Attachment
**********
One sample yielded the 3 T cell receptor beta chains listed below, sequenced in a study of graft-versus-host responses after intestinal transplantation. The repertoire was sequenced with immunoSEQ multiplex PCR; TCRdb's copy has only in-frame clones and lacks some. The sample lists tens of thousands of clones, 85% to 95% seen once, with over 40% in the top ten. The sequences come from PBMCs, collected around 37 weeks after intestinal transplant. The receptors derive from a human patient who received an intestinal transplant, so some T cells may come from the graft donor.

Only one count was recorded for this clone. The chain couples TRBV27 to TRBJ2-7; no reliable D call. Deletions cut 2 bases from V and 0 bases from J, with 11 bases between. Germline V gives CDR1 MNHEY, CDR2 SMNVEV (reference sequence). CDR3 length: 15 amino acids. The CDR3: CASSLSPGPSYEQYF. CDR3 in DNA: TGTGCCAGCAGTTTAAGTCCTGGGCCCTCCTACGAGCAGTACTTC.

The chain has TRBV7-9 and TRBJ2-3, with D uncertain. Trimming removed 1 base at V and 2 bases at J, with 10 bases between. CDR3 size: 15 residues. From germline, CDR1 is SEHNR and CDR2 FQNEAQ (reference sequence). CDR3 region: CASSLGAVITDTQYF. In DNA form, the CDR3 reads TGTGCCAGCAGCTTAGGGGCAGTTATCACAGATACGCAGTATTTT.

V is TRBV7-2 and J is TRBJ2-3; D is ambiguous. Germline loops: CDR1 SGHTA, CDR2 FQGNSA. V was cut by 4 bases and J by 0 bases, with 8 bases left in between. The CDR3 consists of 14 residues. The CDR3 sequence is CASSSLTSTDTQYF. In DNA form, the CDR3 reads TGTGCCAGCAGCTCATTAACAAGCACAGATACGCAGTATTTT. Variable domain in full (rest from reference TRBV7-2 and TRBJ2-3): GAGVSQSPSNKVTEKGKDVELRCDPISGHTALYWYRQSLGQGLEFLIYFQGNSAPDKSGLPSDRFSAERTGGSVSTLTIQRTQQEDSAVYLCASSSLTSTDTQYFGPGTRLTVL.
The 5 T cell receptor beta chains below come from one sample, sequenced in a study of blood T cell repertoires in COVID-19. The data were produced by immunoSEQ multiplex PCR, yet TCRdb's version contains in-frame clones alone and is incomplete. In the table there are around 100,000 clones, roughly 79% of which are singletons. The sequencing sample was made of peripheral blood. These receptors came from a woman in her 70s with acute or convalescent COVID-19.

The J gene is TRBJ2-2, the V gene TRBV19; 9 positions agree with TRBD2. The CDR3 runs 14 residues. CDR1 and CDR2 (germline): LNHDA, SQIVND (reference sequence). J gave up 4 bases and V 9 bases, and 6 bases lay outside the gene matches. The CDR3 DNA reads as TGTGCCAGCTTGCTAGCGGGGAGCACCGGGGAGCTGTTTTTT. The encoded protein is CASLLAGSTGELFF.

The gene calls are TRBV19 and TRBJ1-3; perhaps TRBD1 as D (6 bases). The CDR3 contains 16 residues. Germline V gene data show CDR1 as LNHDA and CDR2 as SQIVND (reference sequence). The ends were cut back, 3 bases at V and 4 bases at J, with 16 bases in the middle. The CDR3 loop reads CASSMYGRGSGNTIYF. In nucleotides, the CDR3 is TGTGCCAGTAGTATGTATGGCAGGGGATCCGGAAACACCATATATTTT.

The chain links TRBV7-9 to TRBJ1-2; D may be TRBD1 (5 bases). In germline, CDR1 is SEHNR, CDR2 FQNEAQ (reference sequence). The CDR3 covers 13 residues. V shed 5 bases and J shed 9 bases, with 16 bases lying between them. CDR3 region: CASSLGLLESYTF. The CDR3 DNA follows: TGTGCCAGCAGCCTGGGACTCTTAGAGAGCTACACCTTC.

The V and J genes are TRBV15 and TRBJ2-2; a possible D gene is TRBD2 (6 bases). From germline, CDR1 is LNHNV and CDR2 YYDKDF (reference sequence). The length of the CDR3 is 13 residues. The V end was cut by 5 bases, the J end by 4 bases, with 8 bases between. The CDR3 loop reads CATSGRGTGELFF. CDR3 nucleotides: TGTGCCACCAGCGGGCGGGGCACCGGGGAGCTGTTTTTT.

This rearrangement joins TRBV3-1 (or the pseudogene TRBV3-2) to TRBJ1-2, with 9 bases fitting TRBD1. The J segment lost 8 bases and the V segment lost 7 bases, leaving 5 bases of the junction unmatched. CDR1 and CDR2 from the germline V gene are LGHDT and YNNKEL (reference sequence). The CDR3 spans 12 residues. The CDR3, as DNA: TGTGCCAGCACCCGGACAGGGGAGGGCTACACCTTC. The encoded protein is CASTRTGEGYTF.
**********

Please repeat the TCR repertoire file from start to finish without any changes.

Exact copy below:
One sample yielded the 3 T cell receptor beta chains listed below, sequenced in a study of graft-versus-host responses after intestinal transplantation. The repertoire was sequenced with immunoSEQ multiplex PCR; TCRdb's copy has only in-frame clones and lacks some. The sample lists tens of thousands of clones, 85% to 95% seen once, with over 40% in the top ten. The sequences come from PBMCs, collected around 37 weeks after intestinal transplant. The receptors derive from a human patient who received an intestinal transplant, so some T cells may come from the graft donor.

Only one count was recorded for this clone. The chain couples TRBV27 to TRBJ2-7; no reliable D call. Deletions cut 2 bases from V and 0 bases from J, with 11 bases between. Germline V gives CDR1 MNHEY, CDR2 SMNVEV (reference sequence). CDR3 length: 15 amino acids. The CDR3: CASSLSPGPSYEQYF. CDR3 in DNA: TGTGCCAGCAGTTTAAGTCCTGGGCCCTCCTACGAGCAGTACTTC.

The chain has TRBV7-9 and TRBJ2-3, with D uncertain. Trimming removed 1 base at V and 2 bases at J, with 10 bases between. CDR3 size: 15 residues. From germline, CDR1 is SEHNR and CDR2 FQNEAQ (reference sequence). CDR3 region: CASSLGAVITDTQYF. In DNA form, the CDR3 reads TGTGCCAGCAGCTTAGGGGCAGTTATCACAGATACGCAGTATTTT.

V is TRBV7-2 and J is TRBJ2-3; D is ambiguous. Germline loops: CDR1 SGHTA, CDR2 FQGNSA. V was cut by 4 bases and J by 0 bases, with 8 bases left in between. The CDR3 consists of 14 residues. The CDR3 sequence is CASSSLTSTDTQYF. In DNA form, the CDR3 reads TGTGCCAGCAGCTCATTAACAAGCACAGATACGCAGTATTTT. Variable domain in full (rest from reference TRBV7-2 and TRBJ2-3): GAGVSQSPSNKVTEKGKDVELRCDPISGHTALYWYRQSLGQGLEFLIYFQGNSAPDKSGLPSDRFSAERTGGSVSTLTIQRTQQEDSAVYLCASSSLTSTDTQYFGPGTRLTVL.
The 5 T cell receptor beta chains below come from one sample, sequenced in a study of blood T cell repertoires in COVID-19. The data were produced by immunoSEQ multiplex PCR, yet TCRdb's version contains in-frame clones alone and is incomplete. In the table there are around 100,000 clones, roughly 79% of which are singletons. The sequencing sample was made of peripheral blood. These receptors came from a woman in her 70s with acute or convalescent COVID-19.

The J gene is TRBJ2-2, the V gene TRBV19; 9 positions agree with TRBD2. The CDR3 runs 14 residues. CDR1 and CDR2 (germline): LNHDA, SQIVND (reference sequence). J gave up 4 bases and V 9 bases, and 6 bases lay outside the gene matches. The CDR3 DNA reads as TGTGCCAGCTTGCTAGCGGGGAGCACCGGGGAGCTGTTTTTT. The encoded protein is CASLLAGSTGELFF.

The gene calls are TRBV19 and TRBJ1-3; perhaps TRBD1 as D (6 bases). The CDR3 contains 16 residues. Germline V gene data show CDR1 as LNHDA and CDR2 as SQIVND (reference sequence). The ends were cut back, 3 bases at V and 4 bases at J, with 16 bases in the middle. The CDR3 loop reads CASSMYGRGSGNTIYF. In nucleotides, the CDR3 is TGTGCCAGTAGTATGTATGGCAGGGGATCCGGAAACACCATATATTTT.

The chain links TRBV7-9 to TRBJ1-2; D may be TRBD1 (5 bases). In germline, CDR1 is SEHNR, CDR2 FQNEAQ (reference sequence). The CDR3 covers 13 residues. V shed 5 bases and J shed 9 bases, with 16 bases lying between them. CDR3 region: CASSLGLLESYTF. The CDR3 DNA follows: TGTGCCAGCAGCCTGGGACTCTTAGAGAGCTACACCTTC.

The V and J genes are TRBV15 and TRBJ2-2; a possible D gene is TRBD2 (6 bases). From germline, CDR1 is LNHNV and CDR2 YYDKDF (reference sequence). The length of the CDR3 is 13 residues. The V end was cut by 5 bases, the J end by 4 bases, with 8 bases between. The CDR3 loop reads CATSGRGTGELFF. CDR3 nucleotides: TGTGCCACCAGCGGGCGGGGCACCGGGGAGCTGTTTTTT.

This rearrangement joins TRBV3-1 (or the pseudogene TRBV3-2) to TRBJ1-2, with 9 bases fitting TRBD1. The J segment lost 8 bases and the V segment lost 7 bases, leaving 5 bases of the junction unmatched. CDR1 and CDR2 from the germline V gene are LGHDT and YNNKEL (reference sequence). The CDR3 spans 12 residues. The CDR3, as DNA: TGTGCCAGCACCCGGACAGGGGAGGGCTACACCTTC. The encoded protein is CASTRTGEGYTF.